Harry Peak -- #00345-017
3 Life Sentences -- Drug Conspiracy
My brother, Harry Peak, is 64 years old and serving three life sentences for a non-violent drug offense. My brother's court-appointed attorney was totally inadequate and didn't even read the case until 10 minutes before the trial. I know Harry did wrong, but he doesn't deserve a death sentence, which is what they basically gave him. Harry is always feeling ill and has chronic kidney ailments. He has prostate problems, too, which is how our father died.
We were separated when I was 3 and Harry was 4 because our parents got a divorce. Our mother was an alcoholic, and so I was raised by my great aunt who provided a good home. Harry was raised by his father and a stepmother who was cruel to him. Harry kept running away, and each time it brought heavier consequences for him. He was placed in a reformatory and labled incorrigible. Finally, at age 14, he ran away to Florida for good. Everything he learned was from cons: how to live on the streets and get by; how to eat and find a place to live. We are of the same seed, but I was raised in a good home. Harry was raised by professional criminals who taught him the tricks of the trade and gave him their friendship. So I believe it is the environment that makes criminals, but Harry never hurt anybody but himself. He was just trying to survive the only way he knew how.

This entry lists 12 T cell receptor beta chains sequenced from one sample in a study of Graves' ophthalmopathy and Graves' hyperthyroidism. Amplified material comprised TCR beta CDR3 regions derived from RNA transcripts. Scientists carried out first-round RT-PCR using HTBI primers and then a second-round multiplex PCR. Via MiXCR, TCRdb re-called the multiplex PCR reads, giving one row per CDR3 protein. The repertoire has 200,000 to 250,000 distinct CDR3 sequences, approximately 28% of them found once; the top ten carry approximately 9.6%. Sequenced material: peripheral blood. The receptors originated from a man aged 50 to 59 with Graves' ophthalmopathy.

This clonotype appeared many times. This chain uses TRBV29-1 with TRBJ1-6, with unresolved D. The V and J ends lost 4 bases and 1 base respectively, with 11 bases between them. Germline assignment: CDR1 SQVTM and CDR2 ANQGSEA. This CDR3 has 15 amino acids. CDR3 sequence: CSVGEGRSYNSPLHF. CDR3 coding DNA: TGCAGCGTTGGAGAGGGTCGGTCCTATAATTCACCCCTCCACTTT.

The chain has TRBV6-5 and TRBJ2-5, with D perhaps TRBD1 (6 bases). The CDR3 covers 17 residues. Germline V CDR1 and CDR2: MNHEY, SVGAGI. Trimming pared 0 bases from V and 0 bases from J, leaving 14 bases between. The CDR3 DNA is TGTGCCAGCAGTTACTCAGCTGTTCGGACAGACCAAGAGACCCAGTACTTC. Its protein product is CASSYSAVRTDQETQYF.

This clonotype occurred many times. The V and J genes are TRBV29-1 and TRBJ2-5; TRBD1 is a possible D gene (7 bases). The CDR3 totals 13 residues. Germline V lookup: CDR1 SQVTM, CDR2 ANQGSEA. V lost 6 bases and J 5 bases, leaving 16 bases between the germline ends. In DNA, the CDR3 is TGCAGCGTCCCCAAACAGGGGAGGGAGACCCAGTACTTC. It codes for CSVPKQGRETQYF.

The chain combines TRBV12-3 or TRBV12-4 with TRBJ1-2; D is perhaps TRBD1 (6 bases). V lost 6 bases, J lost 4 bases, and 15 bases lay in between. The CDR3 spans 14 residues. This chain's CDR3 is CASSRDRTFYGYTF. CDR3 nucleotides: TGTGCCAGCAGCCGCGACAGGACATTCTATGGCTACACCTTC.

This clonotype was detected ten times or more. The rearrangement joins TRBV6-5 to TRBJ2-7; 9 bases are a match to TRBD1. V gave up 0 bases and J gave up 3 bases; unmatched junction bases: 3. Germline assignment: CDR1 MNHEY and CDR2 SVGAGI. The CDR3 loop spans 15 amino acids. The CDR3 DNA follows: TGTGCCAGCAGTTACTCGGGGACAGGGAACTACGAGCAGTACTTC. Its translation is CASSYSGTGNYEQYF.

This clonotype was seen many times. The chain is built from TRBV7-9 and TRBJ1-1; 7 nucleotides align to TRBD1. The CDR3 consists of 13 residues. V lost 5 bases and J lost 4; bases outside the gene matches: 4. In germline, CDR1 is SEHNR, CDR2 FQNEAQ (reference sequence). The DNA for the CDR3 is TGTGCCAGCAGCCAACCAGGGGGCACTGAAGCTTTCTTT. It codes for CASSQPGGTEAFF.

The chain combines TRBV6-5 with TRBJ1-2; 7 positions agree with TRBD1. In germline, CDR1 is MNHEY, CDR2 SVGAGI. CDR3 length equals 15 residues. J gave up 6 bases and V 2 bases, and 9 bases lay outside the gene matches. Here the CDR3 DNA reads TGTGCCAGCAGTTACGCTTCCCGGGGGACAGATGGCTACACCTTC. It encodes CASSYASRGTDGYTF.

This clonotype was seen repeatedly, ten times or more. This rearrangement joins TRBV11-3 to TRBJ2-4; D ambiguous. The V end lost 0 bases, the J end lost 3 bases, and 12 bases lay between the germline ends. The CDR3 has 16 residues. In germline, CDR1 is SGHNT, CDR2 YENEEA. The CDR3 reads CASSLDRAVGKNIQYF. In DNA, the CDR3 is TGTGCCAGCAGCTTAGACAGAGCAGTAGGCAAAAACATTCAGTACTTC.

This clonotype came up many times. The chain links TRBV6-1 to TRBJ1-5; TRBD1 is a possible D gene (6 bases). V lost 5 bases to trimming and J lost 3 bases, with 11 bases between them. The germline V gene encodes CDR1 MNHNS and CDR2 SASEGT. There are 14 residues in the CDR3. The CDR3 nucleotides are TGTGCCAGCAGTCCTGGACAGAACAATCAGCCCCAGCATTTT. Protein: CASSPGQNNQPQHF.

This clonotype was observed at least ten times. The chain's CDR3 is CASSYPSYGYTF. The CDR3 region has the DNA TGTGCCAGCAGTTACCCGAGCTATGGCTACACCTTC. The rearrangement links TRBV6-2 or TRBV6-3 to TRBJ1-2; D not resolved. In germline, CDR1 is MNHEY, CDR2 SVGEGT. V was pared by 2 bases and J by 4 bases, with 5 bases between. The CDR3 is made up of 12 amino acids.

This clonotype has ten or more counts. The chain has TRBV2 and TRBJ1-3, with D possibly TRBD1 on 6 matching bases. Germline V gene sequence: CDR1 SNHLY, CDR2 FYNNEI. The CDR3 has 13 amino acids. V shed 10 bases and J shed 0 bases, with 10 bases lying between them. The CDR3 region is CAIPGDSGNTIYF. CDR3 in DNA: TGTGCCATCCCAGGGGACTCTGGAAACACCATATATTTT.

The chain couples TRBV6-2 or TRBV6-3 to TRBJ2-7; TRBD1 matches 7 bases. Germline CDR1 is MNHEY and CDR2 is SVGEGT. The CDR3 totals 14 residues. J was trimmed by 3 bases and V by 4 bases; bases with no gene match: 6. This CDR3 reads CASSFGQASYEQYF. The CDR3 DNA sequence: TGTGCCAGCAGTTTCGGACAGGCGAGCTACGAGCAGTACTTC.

After we were separated as little children, we never saw each other again until our father died in 1982 when we met at his funeral. We hugged and couldn't let go of each other. We visited a short time, but I found out later that he was in trouble for selling drugs, and was picked up in New York a few days later. Harry spent several years in jail. When he got out, he worked off his parole and lived in a half-way house in Florida, where again he got on the wrong side of the law. The "three strikes" law put my brother away until death for a non-violent crime.
I wrote to Irv Homer of WWDB who is known for his stand against long jail terms for drug offenders. He didn't reply. I wrote the warden of the prison and also Kathleen Sawyer, the director of the Federal Bureau of Prisons, and they said Harry wasn't sick enough to qualify for compassionate release. I wrote to Congressman Greenwood and First Lady Hillary Clinton, but got no help.
I am 63, and time is running out for both of us. I had great hope of spending time with him before we leave this world. He is old and tired now, and just wants to be able to live his last years with us. We have a family of 14, all living around each other who would embrace and care for him. My husband and I go to see him when we can, but Florida is a long way from Pennsylvania. When we do see him, all we do is cry.
Harry has served 12 years of his sentence and is a model prisoner who doesn't have much longer to live. Society does not benefit by keeping an old man in jail for his remaining few years when there is family waiting to give him the love he never had.